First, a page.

Delijan Fried Chicken


ESFAHAN, IRAN — The suburbs of Tehran slowly gave way to a semi-desert landscape of rock and scrub as I cruised southeast on the highway out of the city. Off in the distance to my left I could see the bleak expanse of the Great Salt Desert, and on my right entrepreneurs had painted bright red and yellow advertisements on boulders and stretches of concrete guardrail, but apart from that there was little to be seen. Iranian road manners tended to become less aggressive outside of populated areas, and the ride was pleasant enough, if not a little dull.

I was still a little rattled from my spill on the way out of Tehran, and my hip was aching, so I decided to wuss out and find a hotel in nearby Qom for the night. Qom wasn’t really on my itinerary. It’s the second-holiest city in Iran, a sort of second-tier Jerusalem for Shi’a Muslims, and is famous for its massive Hazrat-e-Masumeh shrine. It’s also the literal and spiritual home of most of the hardline clerics who’ve ruled the country since 1980. In other words, not really up my alley. But I guessed there must be a selection of decent hotels there, what with the constant flow of pilgrims to the city, and thought better to rest up there before pushing on to Esfahan the next day.

In the failing light the highway curved past a few dozen acres of anti-aircraft batteries, their gun barrels all trained on the same imaginary target in the sky, and I remembered reading something about a uranium enrichment installation being built somewhere near the city. I crossed a dried-up riverbed and into the city itself, and I could see that the guidebook was right: the Ayatollah Khomenei’s face was everywhere, and much unlike the scene in Tehran, all the women were wearing black chadors. And for all its presumed privilege as the home of the revolution, the cityscape was notably tumbledown and disorderly, with many vacant lots separating ramshackle two-storey structures. Large-scale trade in watermelons appeared to comprise a large part of the local economy.

I pulled over to fiddle with my GPS and find a place to stay. Moments after I stopped, a smiling, bearded man with thick, 1980s glasses leapt in front of my headlight. “Hello!” he said, offering his hand. “I am journalist! You are from Yugoslavia!”

People I’ve met east of Ukraine all assumed the ‘BG’ on my license plate signified Bulgaria, and not Belgrade, and he was the first guy to get it right. Well done, sir. I answered that yes, the Vespa’s registration was indeed Serbian, but I myself was from Canada. This confused him to no end, but he nonetheless wanted to help me find a hotel. Here I was in the least liberal corner of Iran, a city that traded on the vilification of the Great Satan (and presumably, the Great Satan’s little buddy to its north), and this ‘journalist’ who’d followed me now wanted me to follow him somewhere. Night had fallen now, and the highbeams of passing motorcycles flickered through the dust across an enormous nearby mural of the Ayatollah’s glowering face. I’ll admit that my spidey-sense was tingling — but I put those thoughts out of my head and took him up on his offer. My new journalist friend got in his Paykan, and I tailed him.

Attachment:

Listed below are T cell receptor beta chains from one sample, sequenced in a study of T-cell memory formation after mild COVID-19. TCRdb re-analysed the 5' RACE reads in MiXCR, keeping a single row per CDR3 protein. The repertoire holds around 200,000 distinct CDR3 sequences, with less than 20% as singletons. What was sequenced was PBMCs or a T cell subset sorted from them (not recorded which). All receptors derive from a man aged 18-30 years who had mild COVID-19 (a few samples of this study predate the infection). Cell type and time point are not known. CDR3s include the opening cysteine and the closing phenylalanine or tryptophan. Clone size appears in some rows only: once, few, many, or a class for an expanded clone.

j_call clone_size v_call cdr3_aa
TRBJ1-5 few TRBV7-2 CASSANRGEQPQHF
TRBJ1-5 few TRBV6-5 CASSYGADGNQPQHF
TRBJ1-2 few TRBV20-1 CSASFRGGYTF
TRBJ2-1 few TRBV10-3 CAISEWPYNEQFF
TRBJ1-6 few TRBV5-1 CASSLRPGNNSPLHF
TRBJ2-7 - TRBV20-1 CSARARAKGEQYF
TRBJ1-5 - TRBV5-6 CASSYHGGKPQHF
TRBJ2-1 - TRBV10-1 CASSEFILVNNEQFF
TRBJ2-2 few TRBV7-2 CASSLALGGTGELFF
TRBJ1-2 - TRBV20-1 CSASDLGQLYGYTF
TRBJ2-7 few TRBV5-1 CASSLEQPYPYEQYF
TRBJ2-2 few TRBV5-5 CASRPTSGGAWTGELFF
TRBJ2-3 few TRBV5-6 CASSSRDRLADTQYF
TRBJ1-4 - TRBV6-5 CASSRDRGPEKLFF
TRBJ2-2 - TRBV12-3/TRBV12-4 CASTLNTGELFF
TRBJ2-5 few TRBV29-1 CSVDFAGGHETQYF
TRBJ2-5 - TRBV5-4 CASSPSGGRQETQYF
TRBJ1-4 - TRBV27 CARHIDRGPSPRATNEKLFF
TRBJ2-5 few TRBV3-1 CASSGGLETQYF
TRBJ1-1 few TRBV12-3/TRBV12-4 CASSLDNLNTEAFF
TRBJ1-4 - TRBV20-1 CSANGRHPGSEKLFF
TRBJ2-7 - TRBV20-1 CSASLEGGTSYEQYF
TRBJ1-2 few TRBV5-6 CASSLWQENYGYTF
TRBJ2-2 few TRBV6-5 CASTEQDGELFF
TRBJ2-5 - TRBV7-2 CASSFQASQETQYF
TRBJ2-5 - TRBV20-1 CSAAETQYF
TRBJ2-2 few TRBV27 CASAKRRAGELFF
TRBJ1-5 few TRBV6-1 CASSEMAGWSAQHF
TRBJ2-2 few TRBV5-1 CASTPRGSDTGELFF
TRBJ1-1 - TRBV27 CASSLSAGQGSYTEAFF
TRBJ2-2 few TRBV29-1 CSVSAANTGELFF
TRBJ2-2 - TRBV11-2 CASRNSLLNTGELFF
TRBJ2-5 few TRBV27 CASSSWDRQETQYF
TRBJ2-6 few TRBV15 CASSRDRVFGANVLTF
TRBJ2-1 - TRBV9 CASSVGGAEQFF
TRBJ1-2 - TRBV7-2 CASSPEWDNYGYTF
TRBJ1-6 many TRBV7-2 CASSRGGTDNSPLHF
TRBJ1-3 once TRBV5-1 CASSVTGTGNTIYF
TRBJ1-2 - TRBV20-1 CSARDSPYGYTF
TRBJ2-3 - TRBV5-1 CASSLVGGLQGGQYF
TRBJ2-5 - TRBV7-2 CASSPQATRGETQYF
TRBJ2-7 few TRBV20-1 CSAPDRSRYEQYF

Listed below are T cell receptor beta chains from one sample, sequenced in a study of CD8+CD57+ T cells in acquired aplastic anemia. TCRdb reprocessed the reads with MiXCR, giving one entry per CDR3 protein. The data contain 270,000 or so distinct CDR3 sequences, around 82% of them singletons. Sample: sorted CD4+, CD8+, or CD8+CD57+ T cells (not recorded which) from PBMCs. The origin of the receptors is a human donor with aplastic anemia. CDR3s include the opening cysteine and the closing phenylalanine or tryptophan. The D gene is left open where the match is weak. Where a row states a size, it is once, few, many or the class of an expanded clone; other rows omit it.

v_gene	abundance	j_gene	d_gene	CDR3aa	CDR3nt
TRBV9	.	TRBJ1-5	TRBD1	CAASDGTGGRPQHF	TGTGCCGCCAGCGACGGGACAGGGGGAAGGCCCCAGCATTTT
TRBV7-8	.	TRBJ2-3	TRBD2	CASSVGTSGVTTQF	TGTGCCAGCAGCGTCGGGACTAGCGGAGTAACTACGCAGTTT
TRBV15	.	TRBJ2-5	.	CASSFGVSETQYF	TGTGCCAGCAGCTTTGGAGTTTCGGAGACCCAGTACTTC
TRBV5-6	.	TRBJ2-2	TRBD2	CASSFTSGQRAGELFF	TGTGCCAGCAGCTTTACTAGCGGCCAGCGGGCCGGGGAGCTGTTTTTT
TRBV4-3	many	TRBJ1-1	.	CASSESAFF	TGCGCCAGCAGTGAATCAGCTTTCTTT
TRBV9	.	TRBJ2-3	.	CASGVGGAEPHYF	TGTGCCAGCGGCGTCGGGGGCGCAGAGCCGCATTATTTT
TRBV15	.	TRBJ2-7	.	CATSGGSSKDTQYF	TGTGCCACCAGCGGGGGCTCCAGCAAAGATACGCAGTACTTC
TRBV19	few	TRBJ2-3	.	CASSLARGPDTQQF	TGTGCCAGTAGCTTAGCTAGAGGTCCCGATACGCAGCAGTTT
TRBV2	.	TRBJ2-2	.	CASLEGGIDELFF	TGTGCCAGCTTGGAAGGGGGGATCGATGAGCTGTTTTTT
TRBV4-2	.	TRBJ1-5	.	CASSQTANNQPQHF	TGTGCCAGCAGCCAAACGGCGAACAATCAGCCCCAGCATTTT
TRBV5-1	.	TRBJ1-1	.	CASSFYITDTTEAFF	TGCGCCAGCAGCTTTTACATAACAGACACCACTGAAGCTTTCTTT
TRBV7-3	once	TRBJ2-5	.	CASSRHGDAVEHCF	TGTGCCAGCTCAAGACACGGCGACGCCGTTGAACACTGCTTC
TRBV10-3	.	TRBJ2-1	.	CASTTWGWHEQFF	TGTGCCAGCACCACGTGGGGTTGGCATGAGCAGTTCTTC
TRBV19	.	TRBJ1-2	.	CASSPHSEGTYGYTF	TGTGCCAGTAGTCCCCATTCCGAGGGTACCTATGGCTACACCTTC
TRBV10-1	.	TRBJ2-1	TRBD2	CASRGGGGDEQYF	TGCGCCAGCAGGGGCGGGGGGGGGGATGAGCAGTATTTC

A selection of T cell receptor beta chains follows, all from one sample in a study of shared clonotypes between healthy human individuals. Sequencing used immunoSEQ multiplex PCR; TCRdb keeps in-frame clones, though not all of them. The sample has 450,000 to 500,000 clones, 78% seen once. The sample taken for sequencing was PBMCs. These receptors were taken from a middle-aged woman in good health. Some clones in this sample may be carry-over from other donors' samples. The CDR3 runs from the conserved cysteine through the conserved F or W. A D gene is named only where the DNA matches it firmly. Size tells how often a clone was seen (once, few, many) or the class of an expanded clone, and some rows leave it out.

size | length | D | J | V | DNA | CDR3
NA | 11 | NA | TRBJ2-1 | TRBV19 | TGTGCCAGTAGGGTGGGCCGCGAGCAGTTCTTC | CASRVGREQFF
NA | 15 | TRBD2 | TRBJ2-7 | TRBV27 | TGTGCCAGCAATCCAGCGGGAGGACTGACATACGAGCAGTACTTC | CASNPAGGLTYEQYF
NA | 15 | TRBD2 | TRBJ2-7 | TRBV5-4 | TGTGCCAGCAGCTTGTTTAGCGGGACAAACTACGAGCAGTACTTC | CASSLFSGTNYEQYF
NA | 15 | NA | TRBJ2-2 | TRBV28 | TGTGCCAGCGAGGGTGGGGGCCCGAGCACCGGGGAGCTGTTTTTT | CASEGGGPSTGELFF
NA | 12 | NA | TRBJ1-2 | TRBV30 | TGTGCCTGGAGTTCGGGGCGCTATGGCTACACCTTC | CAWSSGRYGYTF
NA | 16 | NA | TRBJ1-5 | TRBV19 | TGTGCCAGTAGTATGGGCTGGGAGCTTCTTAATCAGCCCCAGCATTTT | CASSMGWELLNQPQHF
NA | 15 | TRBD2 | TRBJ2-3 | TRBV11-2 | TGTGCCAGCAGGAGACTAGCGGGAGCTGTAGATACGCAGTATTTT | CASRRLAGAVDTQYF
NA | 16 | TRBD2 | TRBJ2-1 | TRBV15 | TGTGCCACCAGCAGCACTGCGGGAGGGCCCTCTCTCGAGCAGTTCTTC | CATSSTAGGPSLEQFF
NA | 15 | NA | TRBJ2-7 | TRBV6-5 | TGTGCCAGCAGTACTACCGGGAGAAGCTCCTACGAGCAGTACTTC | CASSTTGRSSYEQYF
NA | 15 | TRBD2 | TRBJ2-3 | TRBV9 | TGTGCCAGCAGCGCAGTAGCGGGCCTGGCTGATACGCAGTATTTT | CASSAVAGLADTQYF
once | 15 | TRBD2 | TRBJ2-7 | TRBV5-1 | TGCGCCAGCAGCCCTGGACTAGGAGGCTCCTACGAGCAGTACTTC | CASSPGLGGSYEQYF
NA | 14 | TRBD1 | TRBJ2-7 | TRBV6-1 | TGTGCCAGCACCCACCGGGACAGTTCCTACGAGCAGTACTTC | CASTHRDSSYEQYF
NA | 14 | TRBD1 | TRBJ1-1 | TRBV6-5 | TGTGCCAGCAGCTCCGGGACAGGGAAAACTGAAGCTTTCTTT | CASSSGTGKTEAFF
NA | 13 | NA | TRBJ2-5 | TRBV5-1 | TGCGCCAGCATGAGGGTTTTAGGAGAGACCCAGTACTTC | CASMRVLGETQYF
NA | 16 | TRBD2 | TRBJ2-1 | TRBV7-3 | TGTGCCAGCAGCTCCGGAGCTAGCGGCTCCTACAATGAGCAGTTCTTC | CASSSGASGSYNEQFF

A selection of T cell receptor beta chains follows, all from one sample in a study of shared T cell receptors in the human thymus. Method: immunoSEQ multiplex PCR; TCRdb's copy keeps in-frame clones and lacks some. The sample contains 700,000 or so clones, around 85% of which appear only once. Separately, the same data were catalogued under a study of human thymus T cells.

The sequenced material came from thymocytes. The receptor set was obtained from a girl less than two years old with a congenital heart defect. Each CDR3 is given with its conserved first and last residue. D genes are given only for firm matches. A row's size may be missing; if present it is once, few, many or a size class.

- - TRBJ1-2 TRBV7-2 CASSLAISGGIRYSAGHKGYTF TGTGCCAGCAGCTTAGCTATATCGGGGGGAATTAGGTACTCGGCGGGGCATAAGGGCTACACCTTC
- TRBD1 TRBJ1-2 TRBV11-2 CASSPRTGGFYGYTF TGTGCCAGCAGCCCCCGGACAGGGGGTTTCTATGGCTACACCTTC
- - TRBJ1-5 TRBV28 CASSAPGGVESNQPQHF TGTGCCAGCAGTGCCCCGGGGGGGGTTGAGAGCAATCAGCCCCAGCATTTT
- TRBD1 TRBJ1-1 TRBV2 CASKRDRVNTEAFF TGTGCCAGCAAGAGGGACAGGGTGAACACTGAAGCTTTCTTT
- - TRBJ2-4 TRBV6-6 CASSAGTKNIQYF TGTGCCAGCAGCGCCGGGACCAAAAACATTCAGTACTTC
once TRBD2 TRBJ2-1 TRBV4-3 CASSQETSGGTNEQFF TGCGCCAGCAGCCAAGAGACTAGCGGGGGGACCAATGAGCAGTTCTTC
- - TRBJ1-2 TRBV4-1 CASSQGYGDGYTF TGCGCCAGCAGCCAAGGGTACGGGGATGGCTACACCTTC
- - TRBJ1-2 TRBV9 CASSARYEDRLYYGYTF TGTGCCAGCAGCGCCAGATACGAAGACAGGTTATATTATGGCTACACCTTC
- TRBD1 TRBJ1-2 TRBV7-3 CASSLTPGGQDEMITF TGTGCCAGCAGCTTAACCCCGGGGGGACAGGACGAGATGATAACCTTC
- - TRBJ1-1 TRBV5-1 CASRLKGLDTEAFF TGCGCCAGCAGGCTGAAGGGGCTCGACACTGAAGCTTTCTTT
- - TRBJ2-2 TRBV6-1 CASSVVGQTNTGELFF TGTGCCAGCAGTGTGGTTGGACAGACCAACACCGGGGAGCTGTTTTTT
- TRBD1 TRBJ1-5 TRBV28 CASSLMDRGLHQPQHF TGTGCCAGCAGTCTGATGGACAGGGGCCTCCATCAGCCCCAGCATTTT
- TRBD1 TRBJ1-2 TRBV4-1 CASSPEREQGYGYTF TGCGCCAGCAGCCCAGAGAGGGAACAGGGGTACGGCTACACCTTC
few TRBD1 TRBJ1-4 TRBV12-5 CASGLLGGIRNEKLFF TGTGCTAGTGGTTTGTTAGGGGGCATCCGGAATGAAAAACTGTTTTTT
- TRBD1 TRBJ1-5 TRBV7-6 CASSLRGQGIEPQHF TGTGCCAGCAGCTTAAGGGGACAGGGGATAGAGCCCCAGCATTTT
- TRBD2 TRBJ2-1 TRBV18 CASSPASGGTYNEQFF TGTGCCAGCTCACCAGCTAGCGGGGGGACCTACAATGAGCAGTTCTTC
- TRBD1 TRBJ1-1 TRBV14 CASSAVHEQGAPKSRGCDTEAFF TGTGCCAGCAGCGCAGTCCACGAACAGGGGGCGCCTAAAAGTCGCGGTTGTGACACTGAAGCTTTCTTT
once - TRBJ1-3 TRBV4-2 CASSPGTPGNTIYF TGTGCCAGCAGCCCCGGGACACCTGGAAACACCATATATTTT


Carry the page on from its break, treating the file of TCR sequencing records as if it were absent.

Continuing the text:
Of course, I was just being paranoid. The guy was the genuine article — an affable newspaperman on the lookout for fluff pieces for his paper. He led me to a clean and cheap hotel with parking, which was exactly what I needed, then sat me down for an interview. The bemused reception girl did a great job translating when his English faltered, which is just as well, because I’d never been interviewed about my trip before, and I needed time to come up with reasonable answers to questions like “Why do this tour on a scooter?” His only probing question was the very same one I’d had from nearly every Iranian I’d met: “Weren’t you afraid to come to Iran? Don’t you think we’re all terrorists?” Something tells me that that question is more about the satisfaction of the person asking it, rather than whatever the answer might be.

A quick visit to the Hazrat-e-Masumeh shrine before bed was in order, and I walked downtown. It’s the only major landmark in Qom, really, visible at night for miles around thanks to it being illuminated with klieg lights like the monolith in 2001: A Space Odyssey. The streets fill with Shi’a pilgrims as you approach it, entire families sleeping on cardboard strewn across the sidewalk, and various Arab forms of dress start appearing, quite distinct from the more westernized Iranian wardrobe. While non-Muslims such as myself aren’t allowed in to see the shrine, you can walk into the courtyard of the complex to see the entrance. And it is impressive. The dome alone is encrusted with a stunning amount of gold.

I took a stroll through the massive bazaar adjoining the courtyard, past the candy section, and couldn’t help myself and picked up a box of pistachio butter cookies. While counting out my change, the candy shop man looked me up and down and asked, “Arab?”

“Excuse me?” I said. I didn’t understand the question. Was he trying to sell me an Arab? Was he running a side business, quite apart from the candy trade?

“Arab,” he said. “Are you Arab.”

Wow. That was a new one. “No,” I said, “I’m Canadian.”

“Aha,” he said, one eyebrow raised, as though he didn’t believe me. “Are you Christian?”

I replied that that was a personal question, and I didn’t want to talk about religion, and could I please have my cookies? This got him going; there was some palpable frustration in his face. “What do you mean? You have to be something!”

“In that case I’m a Protestant. Protestant Christian.”

He was happy with that answer and handed me my box of cookies. I ate half the box on the way home, and they were delicious.

THE FOLLOWING MORNING I pointed my bike towards Esfahan and gunned it. At one point along the way, the Hamburglar almost died, losing power like the engine was either flooding or being starved of fuel, and I lurched along working through all the gears and listening to the engine as I revved it in neutral. Just as I was about to pull over to start examining things, the problem went away and the bike seemed fine. I put that worrying little episode out of my mind, cranked the throttle, and my bike’s twelve furious horses launched me down the highway.